Grave of Carole Landis at Forest Lawn Glendale

Landis was reportedly crushed when Harrison refused to divorce his wife for her; unable to cope any longer, she committed suicide in her Pacific Palisades home at 1465 Capri Drive by taking an overdose of Seconal.[20][3]: 197–199  Harrison was the last person to see her alive, having had dinner with her the night before she committed suicide.[21]

The next afternoon, Harrison and Landis's maid discovered her on the bathroom floor. Harrison waited several hours before he called a doctor and the police.[22] According to some sources, Landis left two suicide notes, one for her mother and the second for Harrison, who instructed his lawyers to destroy it.[3]: 190  During a coroner's inquest, Harrison denied knowing any motive for her suicide and told the coroner he did not know of the existence of a second suicide note.[23] Landis's official website, which is owned by her family, has questioned the events of Landis's death and the coroner's ruling of suicide.[24] She is interred in Forest Lawn Memorial Park Cemetery in Glendale, California, in plot 814 of the "Everlasting Love" section. Among the celebrities at her funeral were Cesar Romero, Van Johnson, and Pat O'Brien.[25] Harrison attended with his wife.[2]

Landis has a star on the Hollywood Walk of Fame at 1765 Vine Street.[26]


Year Title Role Notes
1937 The King and the Chorus Girl Chorine Uncredited
1937 A Star Is Born Girl in beret at Santa Anita bar Uncredited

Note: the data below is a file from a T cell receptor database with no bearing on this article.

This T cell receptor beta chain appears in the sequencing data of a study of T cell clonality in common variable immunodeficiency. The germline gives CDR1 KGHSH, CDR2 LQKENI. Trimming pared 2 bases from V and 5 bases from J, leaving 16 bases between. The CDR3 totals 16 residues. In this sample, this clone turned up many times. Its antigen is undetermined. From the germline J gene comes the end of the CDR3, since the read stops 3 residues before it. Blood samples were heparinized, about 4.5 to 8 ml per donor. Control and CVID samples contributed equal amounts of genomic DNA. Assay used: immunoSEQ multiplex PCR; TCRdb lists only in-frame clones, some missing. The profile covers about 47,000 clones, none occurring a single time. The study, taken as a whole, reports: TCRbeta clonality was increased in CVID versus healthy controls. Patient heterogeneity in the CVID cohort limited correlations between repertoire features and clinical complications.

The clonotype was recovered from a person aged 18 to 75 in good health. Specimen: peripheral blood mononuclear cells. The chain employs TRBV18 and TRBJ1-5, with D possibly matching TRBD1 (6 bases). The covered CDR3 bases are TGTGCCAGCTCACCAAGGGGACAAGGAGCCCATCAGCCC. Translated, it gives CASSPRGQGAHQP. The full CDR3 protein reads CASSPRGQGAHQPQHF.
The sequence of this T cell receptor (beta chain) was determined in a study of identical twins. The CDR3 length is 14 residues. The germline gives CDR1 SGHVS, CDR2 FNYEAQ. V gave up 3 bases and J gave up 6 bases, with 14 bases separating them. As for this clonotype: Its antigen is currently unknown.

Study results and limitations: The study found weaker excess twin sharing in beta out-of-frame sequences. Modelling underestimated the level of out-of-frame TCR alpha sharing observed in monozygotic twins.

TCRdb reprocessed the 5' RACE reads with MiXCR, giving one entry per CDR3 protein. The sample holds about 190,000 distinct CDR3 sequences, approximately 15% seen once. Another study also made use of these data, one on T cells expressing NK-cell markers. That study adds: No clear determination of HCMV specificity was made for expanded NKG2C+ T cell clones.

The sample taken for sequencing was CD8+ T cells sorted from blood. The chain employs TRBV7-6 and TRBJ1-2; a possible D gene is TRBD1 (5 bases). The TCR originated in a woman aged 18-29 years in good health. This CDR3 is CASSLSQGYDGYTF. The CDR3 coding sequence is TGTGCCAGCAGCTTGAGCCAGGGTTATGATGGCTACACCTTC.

1937 A Day at the Races Dance Extra
1937 Fly Away Baby Blonde at airport
1937 The Emperor's Candlesticks Bit part
1937 Broadway Melody of 1938 Dancer
1937 Varsity Show Student
1937 Alcatraz Island Uncredited
1937 Over the Goal Co-ed Uncredited
1937 The Adventurous Blonde Uncredited
1937 Hollywood Hotel Hat check girl with coat
1938 The Invisible Menace Woman waiting to go with her Johnnie
1938 Blondes at Work Carol
1938 A Slight Case of Murder Partygoer leaning on piano during song
1938 Love, Honor and Behave Wheel watcher at party Uncredited
1938 Over the Wall Peggy, girl at beach Uncredited
1938 Women Are Like That Cocktail party guest Uncredited
1938 The Adventures of Robin Hood Guest at banquet Uncredited
1938 Gold Diggers in Paris Golddigger Alternative title: The Gay Impostors
1938 Men Are Such Fools June Cooper
1938 When Were You Born Ship passenger Uncredited
1938 Penrod's Double Trouble Girl at fair Uncredited
1938 Four's a Crowd Myrtle, Lansford's 2nd Secretary
1938 Boy Meets Girl Commissary cashier Uncredited
1939 Three Texas Steers Nancy Evans Alternative title: Danger Rides the Range
1939 Daredevils of the Red Circle Blanche Granville
1939 Cowboys from Texas June Jones
1939 Reno Mrs. Humphrey Uncredited
1940 One Million B.C. Loana
1940 Turnabout Sally Willows
1940 Mystery Sea Raider June McCarthy
1941 Road Show Penguin Moore
1941 Topper Returns Ann Carrington
1941 Moon Over Miami Barbara Latimer, aka Miss Sears
1941 Dance Hall Lily Brown
1941 I Wake Up Screaming Vicky Lynn Alternative title: Hot Spot
1941 Cadet Girl Gene Baxter
1942 A Gentleman at Heart Helen Mason
1942 My Gal Sal Mae Collins
1942 It Happened in Flatbush Kathryn Baker
1942 Orchestra Wives Natalie Mercer
1942 Manila Calling Edna Fraser
1943 The Powers Girl Kay Evans
1943 Wintertime Flossie Fouchere
1943 Show Business at War Herself
1944 Secret Command Jill McGann
1944 Four Jills in a Jeep Herself
1945 Having Wonderful Crime Helene Justus
1946 Behind Green Lights Janet Bradley
1946 A Scandal in Paris Loretta de Richet Alternative title: Thieves' Holiday